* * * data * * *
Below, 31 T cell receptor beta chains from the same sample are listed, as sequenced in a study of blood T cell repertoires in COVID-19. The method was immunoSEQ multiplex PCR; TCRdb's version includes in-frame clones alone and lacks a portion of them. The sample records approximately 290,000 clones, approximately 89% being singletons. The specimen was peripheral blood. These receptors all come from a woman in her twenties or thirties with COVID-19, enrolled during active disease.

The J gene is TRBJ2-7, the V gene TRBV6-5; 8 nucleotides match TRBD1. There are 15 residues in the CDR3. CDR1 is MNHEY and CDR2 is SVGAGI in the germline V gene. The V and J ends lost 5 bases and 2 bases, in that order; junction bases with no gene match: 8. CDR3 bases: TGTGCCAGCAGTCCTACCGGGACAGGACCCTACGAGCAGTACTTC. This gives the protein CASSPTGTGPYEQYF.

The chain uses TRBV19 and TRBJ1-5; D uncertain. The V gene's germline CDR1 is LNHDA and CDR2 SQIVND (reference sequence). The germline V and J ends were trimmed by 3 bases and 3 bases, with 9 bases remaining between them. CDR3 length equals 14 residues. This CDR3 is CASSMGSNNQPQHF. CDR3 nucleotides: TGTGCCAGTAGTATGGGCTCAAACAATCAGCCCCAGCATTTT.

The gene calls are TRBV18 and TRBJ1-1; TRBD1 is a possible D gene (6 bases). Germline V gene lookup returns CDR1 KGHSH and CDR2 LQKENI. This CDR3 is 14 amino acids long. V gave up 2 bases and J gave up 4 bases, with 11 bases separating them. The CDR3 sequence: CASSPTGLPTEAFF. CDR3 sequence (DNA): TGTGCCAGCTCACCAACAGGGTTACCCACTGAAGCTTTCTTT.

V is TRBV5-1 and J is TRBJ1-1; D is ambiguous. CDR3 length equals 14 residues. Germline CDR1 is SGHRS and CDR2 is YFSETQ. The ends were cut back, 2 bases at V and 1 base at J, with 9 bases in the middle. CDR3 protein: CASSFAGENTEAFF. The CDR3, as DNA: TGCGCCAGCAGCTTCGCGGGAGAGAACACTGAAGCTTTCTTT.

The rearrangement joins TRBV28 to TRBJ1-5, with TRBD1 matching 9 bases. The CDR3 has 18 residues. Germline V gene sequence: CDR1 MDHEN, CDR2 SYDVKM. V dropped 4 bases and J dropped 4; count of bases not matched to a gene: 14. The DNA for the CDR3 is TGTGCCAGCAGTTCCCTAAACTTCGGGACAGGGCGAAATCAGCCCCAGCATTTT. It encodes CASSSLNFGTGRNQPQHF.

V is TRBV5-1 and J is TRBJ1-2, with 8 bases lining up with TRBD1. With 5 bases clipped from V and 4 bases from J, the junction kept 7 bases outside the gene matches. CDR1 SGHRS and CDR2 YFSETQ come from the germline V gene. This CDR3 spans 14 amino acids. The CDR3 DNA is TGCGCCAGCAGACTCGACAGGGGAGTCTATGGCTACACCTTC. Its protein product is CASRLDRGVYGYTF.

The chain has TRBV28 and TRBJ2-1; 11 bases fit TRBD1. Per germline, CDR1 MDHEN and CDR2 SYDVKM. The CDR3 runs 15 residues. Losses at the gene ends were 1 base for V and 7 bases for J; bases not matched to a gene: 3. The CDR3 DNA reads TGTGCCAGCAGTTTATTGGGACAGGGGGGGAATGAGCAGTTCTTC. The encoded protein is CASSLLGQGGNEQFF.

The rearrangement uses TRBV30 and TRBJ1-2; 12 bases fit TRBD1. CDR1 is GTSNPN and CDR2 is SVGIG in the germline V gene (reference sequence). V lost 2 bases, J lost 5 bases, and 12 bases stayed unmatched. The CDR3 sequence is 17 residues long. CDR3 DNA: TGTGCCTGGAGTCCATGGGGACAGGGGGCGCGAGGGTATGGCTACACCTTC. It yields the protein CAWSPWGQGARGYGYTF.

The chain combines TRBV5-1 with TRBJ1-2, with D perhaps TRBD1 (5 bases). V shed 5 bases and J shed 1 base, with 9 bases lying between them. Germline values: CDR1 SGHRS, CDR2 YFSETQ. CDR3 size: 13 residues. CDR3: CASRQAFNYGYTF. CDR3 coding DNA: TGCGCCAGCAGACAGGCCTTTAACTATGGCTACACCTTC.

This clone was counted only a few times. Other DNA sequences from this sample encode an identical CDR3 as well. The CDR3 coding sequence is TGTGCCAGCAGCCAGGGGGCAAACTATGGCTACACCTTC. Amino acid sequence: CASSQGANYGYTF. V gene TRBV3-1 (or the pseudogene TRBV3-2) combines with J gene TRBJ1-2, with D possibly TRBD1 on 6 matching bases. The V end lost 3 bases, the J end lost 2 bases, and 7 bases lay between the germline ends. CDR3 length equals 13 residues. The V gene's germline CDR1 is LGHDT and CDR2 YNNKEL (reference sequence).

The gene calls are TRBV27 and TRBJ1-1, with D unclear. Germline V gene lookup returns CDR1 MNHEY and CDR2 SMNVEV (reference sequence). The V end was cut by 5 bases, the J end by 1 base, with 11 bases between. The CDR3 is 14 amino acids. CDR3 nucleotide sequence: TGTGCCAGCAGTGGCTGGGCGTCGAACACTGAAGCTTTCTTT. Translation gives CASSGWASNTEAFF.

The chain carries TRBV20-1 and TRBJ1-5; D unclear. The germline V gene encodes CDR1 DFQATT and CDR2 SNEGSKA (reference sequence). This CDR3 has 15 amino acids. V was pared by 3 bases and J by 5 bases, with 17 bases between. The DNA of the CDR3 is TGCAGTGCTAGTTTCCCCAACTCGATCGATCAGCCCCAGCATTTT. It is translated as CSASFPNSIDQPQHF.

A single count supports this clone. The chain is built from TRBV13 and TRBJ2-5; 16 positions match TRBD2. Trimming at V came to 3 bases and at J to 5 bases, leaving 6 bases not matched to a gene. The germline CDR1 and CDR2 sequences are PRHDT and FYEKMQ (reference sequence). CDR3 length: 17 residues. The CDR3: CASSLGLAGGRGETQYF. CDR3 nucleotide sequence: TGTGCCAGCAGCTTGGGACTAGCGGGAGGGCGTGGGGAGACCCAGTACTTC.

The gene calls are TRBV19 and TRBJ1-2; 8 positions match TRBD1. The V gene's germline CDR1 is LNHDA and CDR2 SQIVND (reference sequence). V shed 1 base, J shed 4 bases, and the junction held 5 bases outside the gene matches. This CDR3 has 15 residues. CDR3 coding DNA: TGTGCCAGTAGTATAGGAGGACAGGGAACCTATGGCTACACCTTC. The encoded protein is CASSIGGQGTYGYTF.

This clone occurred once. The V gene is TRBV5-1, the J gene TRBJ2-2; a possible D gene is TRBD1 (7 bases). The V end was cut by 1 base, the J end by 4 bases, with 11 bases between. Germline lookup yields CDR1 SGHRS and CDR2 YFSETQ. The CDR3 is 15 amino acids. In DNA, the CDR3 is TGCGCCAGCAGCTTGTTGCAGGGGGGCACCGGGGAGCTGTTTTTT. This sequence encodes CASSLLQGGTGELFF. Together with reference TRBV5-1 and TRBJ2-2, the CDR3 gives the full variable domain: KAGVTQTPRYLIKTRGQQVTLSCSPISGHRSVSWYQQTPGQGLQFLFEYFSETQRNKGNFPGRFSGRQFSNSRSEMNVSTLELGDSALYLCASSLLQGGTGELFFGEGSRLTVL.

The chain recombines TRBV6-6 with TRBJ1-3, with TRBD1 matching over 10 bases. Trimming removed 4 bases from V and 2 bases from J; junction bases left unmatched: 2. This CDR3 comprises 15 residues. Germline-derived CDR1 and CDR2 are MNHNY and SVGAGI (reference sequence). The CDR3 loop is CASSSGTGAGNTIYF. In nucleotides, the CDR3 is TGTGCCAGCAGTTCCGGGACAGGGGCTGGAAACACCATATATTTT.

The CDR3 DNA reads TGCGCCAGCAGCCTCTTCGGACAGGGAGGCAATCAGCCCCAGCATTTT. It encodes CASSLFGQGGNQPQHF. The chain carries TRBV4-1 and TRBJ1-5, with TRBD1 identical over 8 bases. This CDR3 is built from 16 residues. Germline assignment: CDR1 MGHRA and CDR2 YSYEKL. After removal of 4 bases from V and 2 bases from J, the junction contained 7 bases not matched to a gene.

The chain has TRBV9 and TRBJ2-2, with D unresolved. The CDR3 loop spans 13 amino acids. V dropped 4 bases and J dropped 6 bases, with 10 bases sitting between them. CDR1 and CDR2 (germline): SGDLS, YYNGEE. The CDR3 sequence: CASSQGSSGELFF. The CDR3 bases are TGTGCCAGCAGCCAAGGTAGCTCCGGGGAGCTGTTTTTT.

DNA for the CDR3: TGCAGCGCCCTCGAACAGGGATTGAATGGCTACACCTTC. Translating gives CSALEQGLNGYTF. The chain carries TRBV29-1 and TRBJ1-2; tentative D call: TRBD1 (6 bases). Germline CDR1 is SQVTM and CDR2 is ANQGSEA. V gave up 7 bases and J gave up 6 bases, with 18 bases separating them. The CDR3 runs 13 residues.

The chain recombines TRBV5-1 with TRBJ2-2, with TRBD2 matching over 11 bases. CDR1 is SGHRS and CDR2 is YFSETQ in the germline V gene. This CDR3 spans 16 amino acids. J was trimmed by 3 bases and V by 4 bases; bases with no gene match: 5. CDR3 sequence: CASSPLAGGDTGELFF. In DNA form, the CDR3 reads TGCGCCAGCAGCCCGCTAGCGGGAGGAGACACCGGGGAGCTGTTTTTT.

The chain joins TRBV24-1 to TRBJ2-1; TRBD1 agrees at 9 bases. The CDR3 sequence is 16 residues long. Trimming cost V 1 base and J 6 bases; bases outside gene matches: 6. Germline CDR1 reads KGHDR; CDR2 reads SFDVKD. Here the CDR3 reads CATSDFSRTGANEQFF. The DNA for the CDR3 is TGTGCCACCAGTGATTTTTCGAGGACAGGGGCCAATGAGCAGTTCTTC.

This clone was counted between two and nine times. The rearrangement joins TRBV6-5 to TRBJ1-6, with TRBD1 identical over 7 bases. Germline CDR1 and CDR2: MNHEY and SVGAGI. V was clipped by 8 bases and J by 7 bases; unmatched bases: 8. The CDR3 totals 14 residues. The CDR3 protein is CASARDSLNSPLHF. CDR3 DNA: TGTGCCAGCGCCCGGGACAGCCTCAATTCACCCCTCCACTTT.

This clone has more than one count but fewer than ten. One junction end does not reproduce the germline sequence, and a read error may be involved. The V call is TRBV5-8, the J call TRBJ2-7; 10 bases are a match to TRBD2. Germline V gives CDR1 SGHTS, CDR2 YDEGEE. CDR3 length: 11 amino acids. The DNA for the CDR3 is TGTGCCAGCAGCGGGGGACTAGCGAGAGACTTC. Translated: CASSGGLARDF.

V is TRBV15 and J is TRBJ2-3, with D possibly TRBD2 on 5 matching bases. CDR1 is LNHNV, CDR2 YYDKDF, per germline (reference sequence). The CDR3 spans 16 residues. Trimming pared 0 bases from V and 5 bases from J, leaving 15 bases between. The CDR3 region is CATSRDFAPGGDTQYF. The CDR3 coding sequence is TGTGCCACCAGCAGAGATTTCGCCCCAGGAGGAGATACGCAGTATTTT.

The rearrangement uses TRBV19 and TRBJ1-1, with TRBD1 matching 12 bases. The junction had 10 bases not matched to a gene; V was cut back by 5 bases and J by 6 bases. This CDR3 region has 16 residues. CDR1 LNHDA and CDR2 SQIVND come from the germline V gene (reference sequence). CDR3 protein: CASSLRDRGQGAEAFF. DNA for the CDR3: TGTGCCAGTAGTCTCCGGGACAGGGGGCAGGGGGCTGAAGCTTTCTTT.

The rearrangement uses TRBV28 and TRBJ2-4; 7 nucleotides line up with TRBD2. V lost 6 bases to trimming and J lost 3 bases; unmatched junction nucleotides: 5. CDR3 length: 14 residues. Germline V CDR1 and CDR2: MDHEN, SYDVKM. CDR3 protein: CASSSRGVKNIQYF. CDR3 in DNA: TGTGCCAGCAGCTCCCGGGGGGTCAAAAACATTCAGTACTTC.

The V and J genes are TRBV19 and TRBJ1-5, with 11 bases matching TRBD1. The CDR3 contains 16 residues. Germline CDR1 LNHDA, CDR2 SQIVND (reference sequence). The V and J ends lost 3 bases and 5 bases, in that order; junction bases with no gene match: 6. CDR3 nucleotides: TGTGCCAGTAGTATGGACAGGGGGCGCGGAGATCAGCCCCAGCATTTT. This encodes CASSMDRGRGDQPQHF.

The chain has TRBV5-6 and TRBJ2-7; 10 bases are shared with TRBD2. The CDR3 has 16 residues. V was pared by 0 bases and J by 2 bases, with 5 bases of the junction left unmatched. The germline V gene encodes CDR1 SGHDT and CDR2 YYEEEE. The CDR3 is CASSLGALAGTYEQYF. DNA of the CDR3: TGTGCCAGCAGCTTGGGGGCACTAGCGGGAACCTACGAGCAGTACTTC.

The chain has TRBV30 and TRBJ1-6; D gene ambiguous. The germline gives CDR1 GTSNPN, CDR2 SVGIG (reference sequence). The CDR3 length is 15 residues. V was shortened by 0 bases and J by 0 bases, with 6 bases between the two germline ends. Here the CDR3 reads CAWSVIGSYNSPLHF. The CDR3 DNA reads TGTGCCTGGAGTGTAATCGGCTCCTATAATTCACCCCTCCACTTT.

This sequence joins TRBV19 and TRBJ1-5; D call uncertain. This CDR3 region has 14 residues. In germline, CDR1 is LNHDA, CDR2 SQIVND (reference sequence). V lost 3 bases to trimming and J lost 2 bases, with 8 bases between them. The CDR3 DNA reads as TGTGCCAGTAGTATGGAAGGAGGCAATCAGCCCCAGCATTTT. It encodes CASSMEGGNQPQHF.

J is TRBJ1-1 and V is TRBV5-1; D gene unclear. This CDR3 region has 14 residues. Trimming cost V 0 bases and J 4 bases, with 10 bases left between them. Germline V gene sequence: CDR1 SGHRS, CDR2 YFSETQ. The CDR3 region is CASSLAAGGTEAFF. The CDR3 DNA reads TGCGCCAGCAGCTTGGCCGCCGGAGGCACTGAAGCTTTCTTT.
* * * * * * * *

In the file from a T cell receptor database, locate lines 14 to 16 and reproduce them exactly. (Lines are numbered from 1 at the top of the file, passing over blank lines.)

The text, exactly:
A single count supports this clone. The chain is built from TRBV13 and TRBJ2-5; 16 positions match TRBD2. Trimming at V came to 3 bases and at J to 5 bases, leaving 6 bases not matched to a gene. The germline CDR1 and CDR2 sequences are PRHDT and FYEKMQ (reference sequence). CDR3 length: 17 residues. The CDR3: CASSLGLAGGRGETQYF. CDR3 nucleotide sequence: TGTGCCAGCAGCTTGGGACTAGCGGGAGGGCGTGGGGAGACCCAGTACTTC.

The gene calls are TRBV19 and TRBJ1-2; 8 positions match TRBD1. The V gene's germline CDR1 is LNHDA and CDR2 SQIVND (reference sequence). V shed 1 base, J shed 4 bases, and the junction held 5 bases outside the gene matches. This CDR3 has 15 residues. CDR3 coding DNA: TGTGCCAGTAGTATAGGAGGACAGGGAACCTATGGCTACACCTTC. The encoded protein is CASSIGGQGTYGYTF.

This clone occurred once. The V gene is TRBV5-1, the J gene TRBJ2-2; a possible D gene is TRBD1 (7 bases). The V end was cut by 1 base, the J end by 4 bases, with 11 bases between. Germline lookup yields CDR1 SGHRS and CDR2 YFSETQ. The CDR3 is 15 amino acids. In DNA, the CDR3 is TGCGCCAGCAGCTTGTTGCAGGGGGGCACCGGGGAGCTGTTTTTT. This sequence encodes CASSLLQGGTGELFF. Together with reference TRBV5-1 and TRBJ2-2, the CDR3 gives the full variable domain: KAGVTQTPRYLIKTRGQQVTLSCSPISGHRSVSWYQQTPGQGLQFLFEYFSETQRNKGNFPGRFSGRQFSNSRSEMNVSTLELGDSALYLCASSLLQGGTGELFFGEGSRLTVL.